On Wednesday evening, a man was stabbed in his chest near the grave of Rabbi Yehuda ben Bava in Shfar’am, a Muslim-majority city in northern Israel. Worried passersby called emergency services for help. United Hatzalah’s Dispatch and Command Center alerted nearby volunteers and other first responders.
Rabbi Yehuda ben Bava lived during the Bar Kochva rebellion, and was a good friend of Rabbi Akiva. He was one of the mythical ten martyrs executed by the Romans whose tale is recited in the Yom Kippur prayers.
Majed Ziad was working in his restaurant when he received the alert. He rushed out to his car and drove to the scene and was the first responder to arrive. He found the injured man bleeding, sitting in a chair. The man was having great difficulty breathing and looked very weak.
Majed grabbed a bunch of packing bandages and used them to stop the bleeding. He then attached an oxygen mask to the man’s face and provided him with high-flow oxygen to relieve his belabored breathing.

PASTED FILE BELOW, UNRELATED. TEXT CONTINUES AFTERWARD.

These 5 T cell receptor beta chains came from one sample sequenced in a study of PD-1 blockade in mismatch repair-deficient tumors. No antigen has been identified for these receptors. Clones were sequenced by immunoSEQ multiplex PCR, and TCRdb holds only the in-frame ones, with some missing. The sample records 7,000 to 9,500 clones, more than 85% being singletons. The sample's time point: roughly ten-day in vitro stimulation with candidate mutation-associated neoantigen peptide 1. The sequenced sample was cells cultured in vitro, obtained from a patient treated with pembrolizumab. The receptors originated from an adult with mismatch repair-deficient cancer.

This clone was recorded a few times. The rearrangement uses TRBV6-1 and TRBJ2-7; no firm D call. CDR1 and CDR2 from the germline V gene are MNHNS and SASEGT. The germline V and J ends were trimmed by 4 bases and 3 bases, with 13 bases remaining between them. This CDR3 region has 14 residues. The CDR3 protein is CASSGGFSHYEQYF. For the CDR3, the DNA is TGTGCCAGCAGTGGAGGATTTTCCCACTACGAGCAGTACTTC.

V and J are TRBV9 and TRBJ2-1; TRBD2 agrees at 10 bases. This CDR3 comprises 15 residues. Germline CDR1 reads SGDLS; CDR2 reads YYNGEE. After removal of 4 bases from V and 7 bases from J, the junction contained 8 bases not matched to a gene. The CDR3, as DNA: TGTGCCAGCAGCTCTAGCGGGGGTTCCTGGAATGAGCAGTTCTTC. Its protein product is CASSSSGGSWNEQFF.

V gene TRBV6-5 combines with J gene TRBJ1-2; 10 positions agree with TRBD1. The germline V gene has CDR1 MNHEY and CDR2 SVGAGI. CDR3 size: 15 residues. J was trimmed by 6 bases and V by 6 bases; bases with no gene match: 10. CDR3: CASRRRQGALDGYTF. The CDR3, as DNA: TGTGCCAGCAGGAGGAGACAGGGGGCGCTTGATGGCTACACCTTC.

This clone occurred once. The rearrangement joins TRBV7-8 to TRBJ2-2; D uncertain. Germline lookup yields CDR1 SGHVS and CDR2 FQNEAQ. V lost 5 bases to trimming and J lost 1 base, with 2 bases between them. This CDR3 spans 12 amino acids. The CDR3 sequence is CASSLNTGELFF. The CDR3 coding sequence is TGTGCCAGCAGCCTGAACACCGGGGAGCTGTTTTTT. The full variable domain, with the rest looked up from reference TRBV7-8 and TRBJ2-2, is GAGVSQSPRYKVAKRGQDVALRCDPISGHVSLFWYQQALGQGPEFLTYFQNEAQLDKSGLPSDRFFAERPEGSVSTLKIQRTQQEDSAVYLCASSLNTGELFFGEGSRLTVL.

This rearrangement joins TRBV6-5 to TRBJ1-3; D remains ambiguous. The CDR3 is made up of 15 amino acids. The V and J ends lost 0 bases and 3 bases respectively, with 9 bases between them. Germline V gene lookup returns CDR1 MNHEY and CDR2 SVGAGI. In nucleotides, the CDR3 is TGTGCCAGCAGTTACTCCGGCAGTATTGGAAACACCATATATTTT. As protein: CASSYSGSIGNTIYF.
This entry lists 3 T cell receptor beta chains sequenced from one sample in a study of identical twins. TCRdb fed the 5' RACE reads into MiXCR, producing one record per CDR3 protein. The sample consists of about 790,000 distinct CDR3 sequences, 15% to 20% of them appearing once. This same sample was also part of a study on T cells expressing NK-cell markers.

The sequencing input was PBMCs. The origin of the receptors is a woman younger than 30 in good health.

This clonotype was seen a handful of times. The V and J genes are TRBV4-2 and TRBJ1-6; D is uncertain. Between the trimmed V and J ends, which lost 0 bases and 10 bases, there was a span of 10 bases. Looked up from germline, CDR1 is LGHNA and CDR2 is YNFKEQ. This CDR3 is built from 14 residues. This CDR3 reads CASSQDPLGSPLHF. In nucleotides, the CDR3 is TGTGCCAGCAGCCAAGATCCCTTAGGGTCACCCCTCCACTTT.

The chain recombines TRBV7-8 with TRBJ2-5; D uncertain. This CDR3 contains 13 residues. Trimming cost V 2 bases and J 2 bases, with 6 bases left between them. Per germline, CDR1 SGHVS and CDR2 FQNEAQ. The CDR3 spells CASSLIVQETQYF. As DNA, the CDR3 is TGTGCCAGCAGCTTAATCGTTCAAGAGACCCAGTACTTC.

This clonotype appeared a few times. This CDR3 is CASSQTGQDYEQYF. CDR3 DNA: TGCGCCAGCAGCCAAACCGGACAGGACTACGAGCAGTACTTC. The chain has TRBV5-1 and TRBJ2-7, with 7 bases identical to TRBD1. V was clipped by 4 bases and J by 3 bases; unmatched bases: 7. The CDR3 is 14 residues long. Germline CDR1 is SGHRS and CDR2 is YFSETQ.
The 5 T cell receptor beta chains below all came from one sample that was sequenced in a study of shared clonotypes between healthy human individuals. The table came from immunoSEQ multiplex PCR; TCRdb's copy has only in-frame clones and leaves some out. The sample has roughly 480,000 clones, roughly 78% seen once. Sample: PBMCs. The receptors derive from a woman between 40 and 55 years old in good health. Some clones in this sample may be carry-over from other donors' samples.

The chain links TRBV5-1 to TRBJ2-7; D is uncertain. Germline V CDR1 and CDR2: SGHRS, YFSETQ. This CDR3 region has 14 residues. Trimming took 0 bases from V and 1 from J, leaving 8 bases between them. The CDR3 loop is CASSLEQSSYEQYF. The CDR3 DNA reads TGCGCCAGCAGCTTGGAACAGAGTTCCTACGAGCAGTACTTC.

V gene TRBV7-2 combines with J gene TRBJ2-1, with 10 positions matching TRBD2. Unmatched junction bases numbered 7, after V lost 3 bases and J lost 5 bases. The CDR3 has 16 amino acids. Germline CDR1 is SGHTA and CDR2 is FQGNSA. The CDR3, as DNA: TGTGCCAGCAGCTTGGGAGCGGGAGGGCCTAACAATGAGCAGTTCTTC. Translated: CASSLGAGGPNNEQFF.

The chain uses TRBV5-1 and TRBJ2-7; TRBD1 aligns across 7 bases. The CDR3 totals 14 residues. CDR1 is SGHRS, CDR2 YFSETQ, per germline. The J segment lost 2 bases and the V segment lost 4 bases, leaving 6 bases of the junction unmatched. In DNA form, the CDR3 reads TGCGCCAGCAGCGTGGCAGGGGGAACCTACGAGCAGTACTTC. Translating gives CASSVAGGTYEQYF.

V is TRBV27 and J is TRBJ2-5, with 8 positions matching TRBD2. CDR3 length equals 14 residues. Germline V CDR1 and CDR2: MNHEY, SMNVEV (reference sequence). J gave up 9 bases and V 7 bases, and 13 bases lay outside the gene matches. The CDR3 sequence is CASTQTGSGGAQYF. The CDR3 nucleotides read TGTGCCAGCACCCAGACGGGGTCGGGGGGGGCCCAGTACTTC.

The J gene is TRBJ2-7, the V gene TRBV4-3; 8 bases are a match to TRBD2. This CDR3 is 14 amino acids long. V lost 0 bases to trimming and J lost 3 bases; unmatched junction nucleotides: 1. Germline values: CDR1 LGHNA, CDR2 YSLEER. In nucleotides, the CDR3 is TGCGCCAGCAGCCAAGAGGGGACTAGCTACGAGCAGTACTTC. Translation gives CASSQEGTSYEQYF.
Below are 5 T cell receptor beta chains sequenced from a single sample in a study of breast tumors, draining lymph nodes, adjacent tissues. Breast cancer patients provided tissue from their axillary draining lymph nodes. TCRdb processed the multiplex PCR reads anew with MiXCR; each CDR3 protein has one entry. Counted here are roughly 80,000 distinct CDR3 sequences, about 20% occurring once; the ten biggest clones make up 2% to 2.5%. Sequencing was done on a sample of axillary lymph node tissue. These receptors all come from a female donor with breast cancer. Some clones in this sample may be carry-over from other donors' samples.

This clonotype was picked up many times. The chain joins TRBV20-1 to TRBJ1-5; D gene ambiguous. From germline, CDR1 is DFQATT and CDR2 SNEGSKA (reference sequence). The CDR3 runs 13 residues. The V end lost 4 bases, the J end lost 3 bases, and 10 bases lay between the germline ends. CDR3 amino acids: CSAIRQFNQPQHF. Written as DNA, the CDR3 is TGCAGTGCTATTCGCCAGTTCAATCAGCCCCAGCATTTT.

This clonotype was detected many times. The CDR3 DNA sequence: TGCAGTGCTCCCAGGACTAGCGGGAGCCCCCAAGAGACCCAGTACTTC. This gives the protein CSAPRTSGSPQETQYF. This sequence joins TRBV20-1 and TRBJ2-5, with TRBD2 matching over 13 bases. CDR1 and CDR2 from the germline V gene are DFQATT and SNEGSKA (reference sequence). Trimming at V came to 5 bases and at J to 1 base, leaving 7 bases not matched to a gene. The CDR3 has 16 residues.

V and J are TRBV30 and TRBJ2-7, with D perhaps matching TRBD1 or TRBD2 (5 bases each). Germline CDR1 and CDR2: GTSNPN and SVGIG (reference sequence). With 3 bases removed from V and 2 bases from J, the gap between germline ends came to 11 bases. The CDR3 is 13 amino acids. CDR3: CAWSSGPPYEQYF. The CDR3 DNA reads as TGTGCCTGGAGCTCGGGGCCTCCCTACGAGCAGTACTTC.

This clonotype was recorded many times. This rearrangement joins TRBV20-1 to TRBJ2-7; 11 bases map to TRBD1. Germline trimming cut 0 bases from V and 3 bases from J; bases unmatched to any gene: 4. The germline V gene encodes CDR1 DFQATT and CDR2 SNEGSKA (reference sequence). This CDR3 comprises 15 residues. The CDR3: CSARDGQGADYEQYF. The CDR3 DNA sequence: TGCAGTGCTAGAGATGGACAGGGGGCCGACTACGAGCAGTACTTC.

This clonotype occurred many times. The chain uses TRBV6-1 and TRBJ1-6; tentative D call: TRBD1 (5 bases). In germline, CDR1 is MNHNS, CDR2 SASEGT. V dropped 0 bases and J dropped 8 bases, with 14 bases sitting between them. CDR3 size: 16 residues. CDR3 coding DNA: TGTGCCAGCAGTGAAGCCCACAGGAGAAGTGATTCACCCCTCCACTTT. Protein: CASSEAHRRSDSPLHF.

A few minutes later, a mobile intensive care ambulance arrived with two paramedics. Majed assisted the ambulance team to get the man up, onto a gurney and into the ambulance. The injured man, who was now in serious but stable condition, was transferred to a nearby hospital for further care.
Majed later said: ‘’Being an EMT gives me a lot of pride and self-respect. I’ve found that other members of my community also appreciate what I do to help the community and save the lives of those around me.”
He continued: “I often leave Shfar’am to respond to emergencies in the wider area. Wherever the emergency may be, having a first responder show up and provide medical care to the injured or ill person while waiting for the ambulance to arrive is always beneficial.”
“As a business owner, it’s not easy to leave my business in the middle of working hours, but it is something that I’m willing to do to be there for the patient. I believe there is no greater value than that of saving another person’s life,’’ he said.